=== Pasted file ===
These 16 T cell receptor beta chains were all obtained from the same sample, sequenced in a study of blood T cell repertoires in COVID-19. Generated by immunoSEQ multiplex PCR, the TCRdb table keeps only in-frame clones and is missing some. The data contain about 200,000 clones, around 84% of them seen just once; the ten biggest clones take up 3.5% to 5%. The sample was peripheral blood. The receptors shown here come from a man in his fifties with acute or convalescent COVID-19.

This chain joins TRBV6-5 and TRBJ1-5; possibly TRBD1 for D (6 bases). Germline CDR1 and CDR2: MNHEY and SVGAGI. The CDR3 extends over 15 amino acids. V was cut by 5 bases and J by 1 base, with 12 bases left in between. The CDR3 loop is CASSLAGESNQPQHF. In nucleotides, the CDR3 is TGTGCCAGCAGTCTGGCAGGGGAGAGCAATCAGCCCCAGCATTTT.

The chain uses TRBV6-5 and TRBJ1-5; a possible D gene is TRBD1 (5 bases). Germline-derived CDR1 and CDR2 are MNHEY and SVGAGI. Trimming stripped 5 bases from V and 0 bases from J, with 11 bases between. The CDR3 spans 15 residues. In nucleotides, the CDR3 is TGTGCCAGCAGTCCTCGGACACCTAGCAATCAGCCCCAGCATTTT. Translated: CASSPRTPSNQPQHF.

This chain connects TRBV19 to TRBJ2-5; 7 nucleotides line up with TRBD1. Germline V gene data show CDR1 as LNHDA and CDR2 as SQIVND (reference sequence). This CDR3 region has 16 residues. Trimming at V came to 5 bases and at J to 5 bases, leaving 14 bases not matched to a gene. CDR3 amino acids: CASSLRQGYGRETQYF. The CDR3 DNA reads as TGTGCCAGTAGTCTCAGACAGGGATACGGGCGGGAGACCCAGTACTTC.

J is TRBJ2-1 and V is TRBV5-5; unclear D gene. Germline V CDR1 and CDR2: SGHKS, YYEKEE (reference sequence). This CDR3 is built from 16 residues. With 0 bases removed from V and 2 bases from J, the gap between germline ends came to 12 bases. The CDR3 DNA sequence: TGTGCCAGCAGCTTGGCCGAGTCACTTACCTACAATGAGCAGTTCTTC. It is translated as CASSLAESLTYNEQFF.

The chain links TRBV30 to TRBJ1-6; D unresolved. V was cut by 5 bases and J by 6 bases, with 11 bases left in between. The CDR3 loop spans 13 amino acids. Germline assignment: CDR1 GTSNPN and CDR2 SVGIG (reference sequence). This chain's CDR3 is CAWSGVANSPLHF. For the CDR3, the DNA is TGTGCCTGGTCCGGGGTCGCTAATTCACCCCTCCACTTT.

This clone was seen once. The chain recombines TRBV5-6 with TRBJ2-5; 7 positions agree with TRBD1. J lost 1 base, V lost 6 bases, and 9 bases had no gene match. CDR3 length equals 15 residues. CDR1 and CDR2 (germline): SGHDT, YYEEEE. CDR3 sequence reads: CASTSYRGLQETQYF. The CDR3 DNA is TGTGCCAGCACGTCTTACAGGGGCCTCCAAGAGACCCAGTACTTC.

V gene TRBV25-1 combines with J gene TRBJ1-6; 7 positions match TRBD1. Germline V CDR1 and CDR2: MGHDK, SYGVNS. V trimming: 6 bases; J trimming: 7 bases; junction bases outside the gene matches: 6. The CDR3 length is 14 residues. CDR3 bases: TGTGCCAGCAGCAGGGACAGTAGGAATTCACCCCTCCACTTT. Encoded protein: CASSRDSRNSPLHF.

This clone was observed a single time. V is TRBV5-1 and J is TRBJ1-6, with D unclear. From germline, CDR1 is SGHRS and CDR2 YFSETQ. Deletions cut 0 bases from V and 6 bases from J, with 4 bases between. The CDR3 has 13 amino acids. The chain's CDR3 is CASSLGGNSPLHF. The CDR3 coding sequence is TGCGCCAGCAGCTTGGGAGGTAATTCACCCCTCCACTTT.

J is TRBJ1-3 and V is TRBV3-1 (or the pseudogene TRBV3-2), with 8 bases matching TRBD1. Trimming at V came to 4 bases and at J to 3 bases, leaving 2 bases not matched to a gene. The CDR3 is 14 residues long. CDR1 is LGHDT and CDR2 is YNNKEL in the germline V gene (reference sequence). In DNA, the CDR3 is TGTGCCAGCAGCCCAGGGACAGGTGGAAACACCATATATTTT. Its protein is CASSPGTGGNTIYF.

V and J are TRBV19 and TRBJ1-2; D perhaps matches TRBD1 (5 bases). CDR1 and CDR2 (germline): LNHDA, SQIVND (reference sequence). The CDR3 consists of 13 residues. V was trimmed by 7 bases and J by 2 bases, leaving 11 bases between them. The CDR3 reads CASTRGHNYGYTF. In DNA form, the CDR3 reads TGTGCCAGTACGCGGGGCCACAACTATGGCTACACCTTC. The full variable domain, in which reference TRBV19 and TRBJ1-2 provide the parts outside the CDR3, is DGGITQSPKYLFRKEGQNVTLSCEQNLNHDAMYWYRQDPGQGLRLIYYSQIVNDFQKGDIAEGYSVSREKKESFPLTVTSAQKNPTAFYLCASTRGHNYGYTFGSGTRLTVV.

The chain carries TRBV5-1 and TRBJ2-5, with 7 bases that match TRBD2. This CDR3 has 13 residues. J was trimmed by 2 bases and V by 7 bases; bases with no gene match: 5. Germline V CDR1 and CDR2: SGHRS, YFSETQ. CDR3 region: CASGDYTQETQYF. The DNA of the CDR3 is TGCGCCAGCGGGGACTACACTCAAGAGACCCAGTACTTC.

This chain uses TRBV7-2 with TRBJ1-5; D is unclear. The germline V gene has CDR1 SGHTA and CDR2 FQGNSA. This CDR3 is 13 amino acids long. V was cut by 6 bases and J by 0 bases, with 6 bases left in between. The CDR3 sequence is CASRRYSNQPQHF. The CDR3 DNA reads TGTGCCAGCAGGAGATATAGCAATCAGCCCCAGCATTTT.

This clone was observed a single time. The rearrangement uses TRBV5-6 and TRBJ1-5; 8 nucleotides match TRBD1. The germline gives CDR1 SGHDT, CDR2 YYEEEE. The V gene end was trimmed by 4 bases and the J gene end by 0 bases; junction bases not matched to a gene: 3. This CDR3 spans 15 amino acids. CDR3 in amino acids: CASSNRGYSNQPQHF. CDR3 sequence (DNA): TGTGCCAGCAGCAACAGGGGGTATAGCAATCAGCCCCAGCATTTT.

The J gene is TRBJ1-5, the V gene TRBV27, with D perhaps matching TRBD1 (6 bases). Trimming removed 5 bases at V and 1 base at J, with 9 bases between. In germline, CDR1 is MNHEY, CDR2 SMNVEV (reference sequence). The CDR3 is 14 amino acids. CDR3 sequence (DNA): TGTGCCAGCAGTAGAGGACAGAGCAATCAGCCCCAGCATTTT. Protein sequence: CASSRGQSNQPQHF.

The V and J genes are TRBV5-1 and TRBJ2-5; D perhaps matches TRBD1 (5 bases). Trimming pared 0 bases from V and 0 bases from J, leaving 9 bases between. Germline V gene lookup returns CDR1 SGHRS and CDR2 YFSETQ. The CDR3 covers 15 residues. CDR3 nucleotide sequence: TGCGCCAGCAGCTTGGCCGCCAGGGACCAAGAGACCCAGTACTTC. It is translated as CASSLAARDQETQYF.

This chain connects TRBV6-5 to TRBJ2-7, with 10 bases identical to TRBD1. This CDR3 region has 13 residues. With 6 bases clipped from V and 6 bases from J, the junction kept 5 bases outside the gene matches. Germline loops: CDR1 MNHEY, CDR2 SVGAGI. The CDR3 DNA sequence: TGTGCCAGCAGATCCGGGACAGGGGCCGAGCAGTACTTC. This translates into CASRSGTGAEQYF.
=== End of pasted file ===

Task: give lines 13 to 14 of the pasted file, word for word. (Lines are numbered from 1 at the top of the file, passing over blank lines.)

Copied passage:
This chain uses TRBV7-2 with TRBJ1-5; D is unclear. The germline V gene has CDR1 SGHTA and CDR2 FQGNSA. This CDR3 is 13 amino acids long. V was cut by 6 bases and J by 0 bases, with 6 bases left in between. The CDR3 sequence is CASRRYSNQPQHF. The CDR3 DNA reads TGTGCCAGCAGGAGATATAGCAATCAGCCCCAGCATTTT.

This clone was observed a single time. The rearrangement uses TRBV5-6 and TRBJ1-5; 8 nucleotides match TRBD1. The germline gives CDR1 SGHDT, CDR2 YYEEEE. The V gene end was trimmed by 4 bases and the J gene end by 0 bases; junction bases not matched to a gene: 3. This CDR3 spans 15 amino acids. CDR3 in amino acids: CASSNRGYSNQPQHF. CDR3 sequence (DNA): TGTGCCAGCAGCAACAGGGGGTATAGCAATCAGCCCCAGCATTTT.